EU moves closer to imposing caps on banker bonuses

The European parliament and EU states could agree on Wednesday to impose caps on bankers' bonuses, a measure that would channel public fury at financial sector greed, but which opponents say marks a reckless overreach by Brussels into private pay deals.

Negotiations to introduce a cap on bankers' bonuses in the European Union resume on Wednesday, a week after European lawmakers and ambassadors from countries failed to reach a deal. A majority of states in the 27-member bloc would have to support a measure passed by the European parliament to make it law.

Limits to bankers' pay are popular on a continent still struggling to emerge from the ruins of a 2008 financial crisis. Lavish pay is blamed for encouraging bankers to take excessive risks, destabilizing banks that then needed to be bailed out.

Banks and industry lobbyists have strongly resisted bonus caps. They say such limits would only force banks to hike base pay to keep staff, making wage bills less flexible.

Britain in particular is wary of any measure that might hurt the City of London, the continent's financial capital, with 144,000 banking staff and many more in related jobs.

But European lawmakers see a cap - possibly limiting bonuses to double base salary - as the only way to rein in runaway pay, reduce incentives for risk and make banks safer.

"A cap is the only way we will see bonus restraint," said Arlene McCarthy, the British member of the European Parliament who pushed for pay reform. "The parliament is not prepared to budge. Legislators have got fed up because they don't see any restraint in the bonus culture."

Talks between EU country ambassadors about the rules broke up last week amid clashes over how far to go. But tougher rules seem certain.

"There will definitely be a bonus cap," said one official. "It's just a question of how much."

A decision is not expected before 1800 GMT and there is a possibility that it might be deferred for more negotiations.

Britain, anxious to protect a sector that accounts for one tenth of its economy, is trying to dilute the impact of the cap with proposals that would allow higher bonuses if they were paid in share options.

Nearly 700,000 people work in financial and professional services in London. About 27 billion pounds ($41 billion) of bonuses have been spent over the last decade on real estate in the British capital, according to data compiled for Reuters by property firm Savills.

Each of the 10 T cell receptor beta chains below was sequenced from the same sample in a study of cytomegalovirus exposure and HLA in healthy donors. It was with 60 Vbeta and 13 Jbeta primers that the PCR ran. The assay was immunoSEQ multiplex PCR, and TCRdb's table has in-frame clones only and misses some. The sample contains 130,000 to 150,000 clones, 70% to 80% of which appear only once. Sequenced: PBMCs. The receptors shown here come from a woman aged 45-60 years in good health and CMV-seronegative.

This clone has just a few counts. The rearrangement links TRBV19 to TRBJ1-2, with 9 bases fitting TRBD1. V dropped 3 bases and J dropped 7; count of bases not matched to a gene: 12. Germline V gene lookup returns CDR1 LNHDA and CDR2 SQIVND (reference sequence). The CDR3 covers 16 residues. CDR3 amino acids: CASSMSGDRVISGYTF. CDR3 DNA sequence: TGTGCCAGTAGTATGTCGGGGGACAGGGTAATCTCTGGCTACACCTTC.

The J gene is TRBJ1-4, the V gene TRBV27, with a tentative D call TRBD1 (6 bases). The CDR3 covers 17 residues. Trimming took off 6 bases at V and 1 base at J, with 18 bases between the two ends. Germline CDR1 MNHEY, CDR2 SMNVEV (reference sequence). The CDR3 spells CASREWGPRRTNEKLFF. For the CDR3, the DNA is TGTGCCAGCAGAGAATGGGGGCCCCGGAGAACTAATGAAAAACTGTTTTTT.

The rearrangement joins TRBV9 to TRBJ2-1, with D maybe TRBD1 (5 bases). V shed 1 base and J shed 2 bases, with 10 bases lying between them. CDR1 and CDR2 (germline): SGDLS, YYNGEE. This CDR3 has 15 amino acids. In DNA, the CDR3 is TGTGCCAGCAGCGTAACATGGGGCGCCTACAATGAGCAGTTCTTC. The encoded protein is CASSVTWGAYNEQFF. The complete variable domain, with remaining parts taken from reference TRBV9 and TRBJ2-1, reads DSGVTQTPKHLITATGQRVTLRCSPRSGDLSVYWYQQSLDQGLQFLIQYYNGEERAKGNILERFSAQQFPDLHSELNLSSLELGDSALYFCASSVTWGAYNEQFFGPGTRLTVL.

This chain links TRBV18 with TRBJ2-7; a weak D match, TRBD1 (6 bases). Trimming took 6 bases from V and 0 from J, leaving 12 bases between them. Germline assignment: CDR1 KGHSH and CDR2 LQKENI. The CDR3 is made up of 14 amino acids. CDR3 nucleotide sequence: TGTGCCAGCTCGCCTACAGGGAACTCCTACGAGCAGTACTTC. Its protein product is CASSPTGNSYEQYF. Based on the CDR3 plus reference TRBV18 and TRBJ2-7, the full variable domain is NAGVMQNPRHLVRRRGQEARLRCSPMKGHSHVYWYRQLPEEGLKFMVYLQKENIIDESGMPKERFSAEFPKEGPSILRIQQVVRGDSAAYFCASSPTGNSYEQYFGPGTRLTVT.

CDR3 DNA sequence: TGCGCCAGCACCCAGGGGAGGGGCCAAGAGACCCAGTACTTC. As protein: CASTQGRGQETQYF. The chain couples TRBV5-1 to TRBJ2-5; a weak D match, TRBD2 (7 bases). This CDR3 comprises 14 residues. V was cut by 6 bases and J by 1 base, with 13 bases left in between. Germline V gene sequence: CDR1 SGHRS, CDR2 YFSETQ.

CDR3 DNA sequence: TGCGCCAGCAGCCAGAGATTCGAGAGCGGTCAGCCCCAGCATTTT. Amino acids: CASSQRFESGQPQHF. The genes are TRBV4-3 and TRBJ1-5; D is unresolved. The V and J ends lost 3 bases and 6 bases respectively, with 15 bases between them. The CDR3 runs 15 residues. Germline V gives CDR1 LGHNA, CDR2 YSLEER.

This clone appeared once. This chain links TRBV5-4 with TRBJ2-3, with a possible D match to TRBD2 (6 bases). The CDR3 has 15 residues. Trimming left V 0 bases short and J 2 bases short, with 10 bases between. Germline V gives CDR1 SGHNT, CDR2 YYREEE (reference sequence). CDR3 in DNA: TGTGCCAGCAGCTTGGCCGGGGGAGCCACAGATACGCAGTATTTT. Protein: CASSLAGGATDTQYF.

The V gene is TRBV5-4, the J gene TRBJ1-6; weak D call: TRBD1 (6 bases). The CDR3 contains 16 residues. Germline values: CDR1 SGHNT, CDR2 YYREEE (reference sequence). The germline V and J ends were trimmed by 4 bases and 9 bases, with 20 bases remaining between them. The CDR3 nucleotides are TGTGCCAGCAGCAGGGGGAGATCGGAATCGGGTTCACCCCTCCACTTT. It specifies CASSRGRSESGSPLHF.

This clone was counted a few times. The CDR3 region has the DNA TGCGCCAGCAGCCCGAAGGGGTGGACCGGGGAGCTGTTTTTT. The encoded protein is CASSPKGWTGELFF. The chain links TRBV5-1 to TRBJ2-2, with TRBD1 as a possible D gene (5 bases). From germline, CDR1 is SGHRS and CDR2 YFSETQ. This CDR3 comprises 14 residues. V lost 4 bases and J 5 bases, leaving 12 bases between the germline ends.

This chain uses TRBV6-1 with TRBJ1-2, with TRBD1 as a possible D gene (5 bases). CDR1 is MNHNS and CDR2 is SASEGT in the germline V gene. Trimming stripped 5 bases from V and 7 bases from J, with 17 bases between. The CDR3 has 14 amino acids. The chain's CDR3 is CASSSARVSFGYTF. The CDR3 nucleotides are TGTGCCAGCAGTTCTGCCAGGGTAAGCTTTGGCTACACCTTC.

"If implemented, the new pay restrictions would lead to an exodus of bankers and traders to Switzerland and the Far East," Norman Lamont, a former finance minister from Britain's ruling Conservative party, wrote in the Daily Telegraph.

"Not to put too fine a point on it, the bonus cap is a piece of economic lunacy that reflects tellingly on why it was a huge mistake giving the pointless hybrid parliament in Brussels any legislative powers at all."

Many in banking argue that such reform will do little to lower pay in finance, where head-hunters say some annual packages in London approach five million pounds.


"This will only change the way that pay is structured," said Andrew Breach, a head-hunter at Michael Page, which recruits traders and other bankers. "This is not the civil service. This is a market driven industry. If you want people to make profit, then you need to reward them."

An earlier attempt to limit bankers' pay with an EU law forcing financiers to defer bonus payments over up to five years merely prompted lenders to increase base salaries.

However McCarthy, the European lawmaker, said it will be harder for banks to raise base pay this time around. The bonus rules will come as part of wider legislation setting higher capital standards for banks, increasing their costs and curbing freedom to hike salaries.

Hedge funds and private equity firms will be excluded from such curbs although they face restrictions on pay later this year under another EU law.

Bankers who spoke to Reuters are worried about the law but reluctant, like many of their employers, to speak openly about the reform.

The restrictions planned by Brussels, which could come into force from the beginning of next year, may, however, be overtaken by events in an industry where slack activity has already driven down most bonuses to twice salary or lower.

Having peaked in 2008 at 11.5 billion pounds ($17.40 billion), the bonus pool in London fell to 4.4 billion pounds last year, according to research by the Centre for Economics and Business Research. It predicts that pool will be just 1.5 billion pounds this year and fall further in the future.

On Wall Street, by contrast, the securities industry's bonus pool was expected to total $20 billion last year with the average cash bonus rising an estimated nine percent to almost $121,900, New York state's comptroller said this week.

The rosier climate for banking in the United States and Asia combined with the bonus cap from Brussels could be the final straw for some bankers.

"We have been talking for years about the economy and the regulatory environment here potentially moving people abroad and we haven't really seen it. But this might be enough to push a lot of people off the ledges," said one London-based headhunter. ($1 = 0.6618 British pounds)

(Additional reporting by Steve Slater, Tom Bill and Costas Pitas in London; Writing by John O'Donnell; Editing by Carmel Crimmins and Peter Graff)